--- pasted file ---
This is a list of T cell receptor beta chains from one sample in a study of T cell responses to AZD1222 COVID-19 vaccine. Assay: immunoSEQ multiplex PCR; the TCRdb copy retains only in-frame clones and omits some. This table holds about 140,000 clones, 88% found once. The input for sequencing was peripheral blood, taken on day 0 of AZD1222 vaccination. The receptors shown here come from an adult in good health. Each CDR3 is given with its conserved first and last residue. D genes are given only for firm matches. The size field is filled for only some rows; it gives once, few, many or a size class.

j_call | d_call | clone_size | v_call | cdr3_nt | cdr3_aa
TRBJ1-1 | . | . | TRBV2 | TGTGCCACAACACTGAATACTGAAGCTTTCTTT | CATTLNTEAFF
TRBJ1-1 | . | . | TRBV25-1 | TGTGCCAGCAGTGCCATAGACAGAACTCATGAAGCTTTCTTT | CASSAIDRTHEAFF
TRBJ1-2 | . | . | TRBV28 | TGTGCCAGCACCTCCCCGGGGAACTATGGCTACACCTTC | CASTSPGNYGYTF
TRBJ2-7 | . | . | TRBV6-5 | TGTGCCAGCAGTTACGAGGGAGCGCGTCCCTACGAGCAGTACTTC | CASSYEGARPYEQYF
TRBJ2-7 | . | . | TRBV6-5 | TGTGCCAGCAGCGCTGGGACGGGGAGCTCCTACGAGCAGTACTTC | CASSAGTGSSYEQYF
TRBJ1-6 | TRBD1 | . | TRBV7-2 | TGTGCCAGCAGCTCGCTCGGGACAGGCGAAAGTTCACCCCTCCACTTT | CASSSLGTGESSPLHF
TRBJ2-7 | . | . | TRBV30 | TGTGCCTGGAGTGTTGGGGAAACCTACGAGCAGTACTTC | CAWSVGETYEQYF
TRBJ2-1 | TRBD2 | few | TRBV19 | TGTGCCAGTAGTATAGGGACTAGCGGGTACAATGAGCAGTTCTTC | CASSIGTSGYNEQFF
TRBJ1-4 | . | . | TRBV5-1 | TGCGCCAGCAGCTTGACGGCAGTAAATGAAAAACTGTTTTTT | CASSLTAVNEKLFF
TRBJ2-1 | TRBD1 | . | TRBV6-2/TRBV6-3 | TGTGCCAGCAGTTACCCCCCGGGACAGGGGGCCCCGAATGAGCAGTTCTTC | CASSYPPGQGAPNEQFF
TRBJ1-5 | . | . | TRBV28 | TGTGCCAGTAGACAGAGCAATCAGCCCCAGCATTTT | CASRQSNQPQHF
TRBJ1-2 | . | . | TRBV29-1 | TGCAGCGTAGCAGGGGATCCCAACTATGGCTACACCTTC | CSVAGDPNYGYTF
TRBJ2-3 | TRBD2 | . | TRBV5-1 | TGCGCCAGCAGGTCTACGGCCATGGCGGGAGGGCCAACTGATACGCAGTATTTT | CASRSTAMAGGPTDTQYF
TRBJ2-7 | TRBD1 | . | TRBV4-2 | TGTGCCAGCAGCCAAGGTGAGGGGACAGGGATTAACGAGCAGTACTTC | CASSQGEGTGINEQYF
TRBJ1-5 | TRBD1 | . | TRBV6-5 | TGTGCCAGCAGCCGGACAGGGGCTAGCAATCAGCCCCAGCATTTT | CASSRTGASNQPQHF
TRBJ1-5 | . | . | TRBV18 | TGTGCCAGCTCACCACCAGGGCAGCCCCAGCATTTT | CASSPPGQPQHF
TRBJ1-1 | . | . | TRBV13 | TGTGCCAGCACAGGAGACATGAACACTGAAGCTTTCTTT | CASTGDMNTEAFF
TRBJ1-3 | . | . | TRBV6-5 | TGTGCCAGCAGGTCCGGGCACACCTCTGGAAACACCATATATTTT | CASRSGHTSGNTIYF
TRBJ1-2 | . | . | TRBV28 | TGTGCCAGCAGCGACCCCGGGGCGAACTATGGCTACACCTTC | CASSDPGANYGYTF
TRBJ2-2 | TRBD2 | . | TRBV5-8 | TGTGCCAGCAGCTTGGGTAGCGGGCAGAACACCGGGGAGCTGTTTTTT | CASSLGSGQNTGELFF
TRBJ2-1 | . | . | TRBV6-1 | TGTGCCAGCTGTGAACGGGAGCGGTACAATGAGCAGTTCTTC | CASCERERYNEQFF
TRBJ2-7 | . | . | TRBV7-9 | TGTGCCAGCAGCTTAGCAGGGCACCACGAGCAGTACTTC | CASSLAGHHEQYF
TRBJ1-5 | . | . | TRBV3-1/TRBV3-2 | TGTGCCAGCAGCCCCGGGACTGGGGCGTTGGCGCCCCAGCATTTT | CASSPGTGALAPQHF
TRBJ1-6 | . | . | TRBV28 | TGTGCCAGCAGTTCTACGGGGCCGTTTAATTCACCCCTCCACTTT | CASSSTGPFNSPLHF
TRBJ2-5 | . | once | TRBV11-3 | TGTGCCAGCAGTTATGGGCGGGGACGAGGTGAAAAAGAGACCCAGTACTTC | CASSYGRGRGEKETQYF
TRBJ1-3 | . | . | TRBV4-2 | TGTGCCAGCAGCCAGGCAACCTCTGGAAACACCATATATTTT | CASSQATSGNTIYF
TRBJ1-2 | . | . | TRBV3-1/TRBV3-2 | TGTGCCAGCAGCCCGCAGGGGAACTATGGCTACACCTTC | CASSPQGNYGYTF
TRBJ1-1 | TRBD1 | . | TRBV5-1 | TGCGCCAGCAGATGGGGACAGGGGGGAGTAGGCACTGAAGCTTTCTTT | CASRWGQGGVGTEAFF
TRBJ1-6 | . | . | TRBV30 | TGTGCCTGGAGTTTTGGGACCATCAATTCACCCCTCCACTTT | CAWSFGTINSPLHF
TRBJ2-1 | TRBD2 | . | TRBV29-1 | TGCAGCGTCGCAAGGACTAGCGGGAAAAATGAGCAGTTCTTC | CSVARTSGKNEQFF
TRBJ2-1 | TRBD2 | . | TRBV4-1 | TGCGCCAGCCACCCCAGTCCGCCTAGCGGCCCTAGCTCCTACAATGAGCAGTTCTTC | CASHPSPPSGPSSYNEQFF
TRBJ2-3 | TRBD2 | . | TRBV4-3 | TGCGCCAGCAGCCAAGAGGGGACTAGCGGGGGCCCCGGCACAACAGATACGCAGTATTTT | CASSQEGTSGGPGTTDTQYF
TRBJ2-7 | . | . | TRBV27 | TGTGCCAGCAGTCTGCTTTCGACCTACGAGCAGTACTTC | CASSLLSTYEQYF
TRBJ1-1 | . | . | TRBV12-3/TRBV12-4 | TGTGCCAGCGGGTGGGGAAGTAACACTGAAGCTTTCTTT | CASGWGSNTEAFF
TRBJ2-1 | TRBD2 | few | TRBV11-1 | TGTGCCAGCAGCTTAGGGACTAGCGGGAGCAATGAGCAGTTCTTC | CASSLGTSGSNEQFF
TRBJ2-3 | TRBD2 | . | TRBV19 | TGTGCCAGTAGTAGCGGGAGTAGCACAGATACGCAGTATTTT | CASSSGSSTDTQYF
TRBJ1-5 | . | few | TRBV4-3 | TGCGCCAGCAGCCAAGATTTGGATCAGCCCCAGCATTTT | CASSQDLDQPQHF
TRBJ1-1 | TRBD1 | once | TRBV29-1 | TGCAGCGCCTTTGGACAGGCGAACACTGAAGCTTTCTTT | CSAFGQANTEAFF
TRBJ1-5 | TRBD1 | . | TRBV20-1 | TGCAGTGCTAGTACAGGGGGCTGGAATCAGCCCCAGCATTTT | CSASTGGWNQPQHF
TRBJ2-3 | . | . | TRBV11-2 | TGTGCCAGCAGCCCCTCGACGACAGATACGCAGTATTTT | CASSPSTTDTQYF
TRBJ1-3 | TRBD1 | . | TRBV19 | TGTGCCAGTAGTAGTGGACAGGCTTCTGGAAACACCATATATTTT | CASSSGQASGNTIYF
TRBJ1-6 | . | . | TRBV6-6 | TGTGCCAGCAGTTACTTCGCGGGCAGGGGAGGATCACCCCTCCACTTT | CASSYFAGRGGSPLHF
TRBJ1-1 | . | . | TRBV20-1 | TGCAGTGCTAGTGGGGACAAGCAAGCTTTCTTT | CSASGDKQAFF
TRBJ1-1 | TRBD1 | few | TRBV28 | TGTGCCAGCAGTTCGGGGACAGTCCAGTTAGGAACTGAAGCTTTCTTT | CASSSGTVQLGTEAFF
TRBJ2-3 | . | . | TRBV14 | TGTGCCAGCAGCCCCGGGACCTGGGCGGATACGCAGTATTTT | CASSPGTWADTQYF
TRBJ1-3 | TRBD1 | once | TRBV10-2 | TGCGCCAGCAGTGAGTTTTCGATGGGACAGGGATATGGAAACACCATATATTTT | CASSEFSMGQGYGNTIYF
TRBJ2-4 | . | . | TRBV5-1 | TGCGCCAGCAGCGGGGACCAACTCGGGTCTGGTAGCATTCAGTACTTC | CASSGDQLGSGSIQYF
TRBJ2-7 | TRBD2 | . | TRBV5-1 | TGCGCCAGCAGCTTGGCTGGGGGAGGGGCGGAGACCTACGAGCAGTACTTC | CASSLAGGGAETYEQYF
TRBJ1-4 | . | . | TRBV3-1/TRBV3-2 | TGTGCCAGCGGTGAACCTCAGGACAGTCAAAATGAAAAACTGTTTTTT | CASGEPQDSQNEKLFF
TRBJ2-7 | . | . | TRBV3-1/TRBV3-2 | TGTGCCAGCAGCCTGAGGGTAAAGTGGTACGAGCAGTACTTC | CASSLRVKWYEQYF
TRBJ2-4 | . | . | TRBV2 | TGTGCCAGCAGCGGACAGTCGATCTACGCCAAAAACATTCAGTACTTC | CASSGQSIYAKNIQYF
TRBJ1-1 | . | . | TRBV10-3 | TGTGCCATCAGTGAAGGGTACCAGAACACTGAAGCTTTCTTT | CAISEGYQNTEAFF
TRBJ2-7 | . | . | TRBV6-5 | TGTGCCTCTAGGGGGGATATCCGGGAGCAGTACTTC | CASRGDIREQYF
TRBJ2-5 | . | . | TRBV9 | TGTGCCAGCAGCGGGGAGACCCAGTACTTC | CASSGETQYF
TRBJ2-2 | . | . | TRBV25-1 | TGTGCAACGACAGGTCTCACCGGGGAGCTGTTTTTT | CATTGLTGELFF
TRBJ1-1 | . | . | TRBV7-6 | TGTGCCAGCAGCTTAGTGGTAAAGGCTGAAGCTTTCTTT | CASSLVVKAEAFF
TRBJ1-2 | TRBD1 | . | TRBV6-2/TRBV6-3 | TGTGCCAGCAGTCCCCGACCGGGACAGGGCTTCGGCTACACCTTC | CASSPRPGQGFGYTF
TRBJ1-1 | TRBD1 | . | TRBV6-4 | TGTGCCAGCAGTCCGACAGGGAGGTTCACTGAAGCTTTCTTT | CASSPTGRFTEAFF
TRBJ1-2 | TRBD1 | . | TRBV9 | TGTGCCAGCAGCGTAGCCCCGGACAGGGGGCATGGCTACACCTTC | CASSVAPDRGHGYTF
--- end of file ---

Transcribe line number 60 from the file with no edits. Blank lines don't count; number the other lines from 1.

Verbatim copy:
TRBJ1-1 | TRBD1 | . | TRBV6-4 | TGTGCCAGCAGTCCGACAGGGAGGTTCACTGAAGCTTTCTTT | CASSPTGRFTEAFF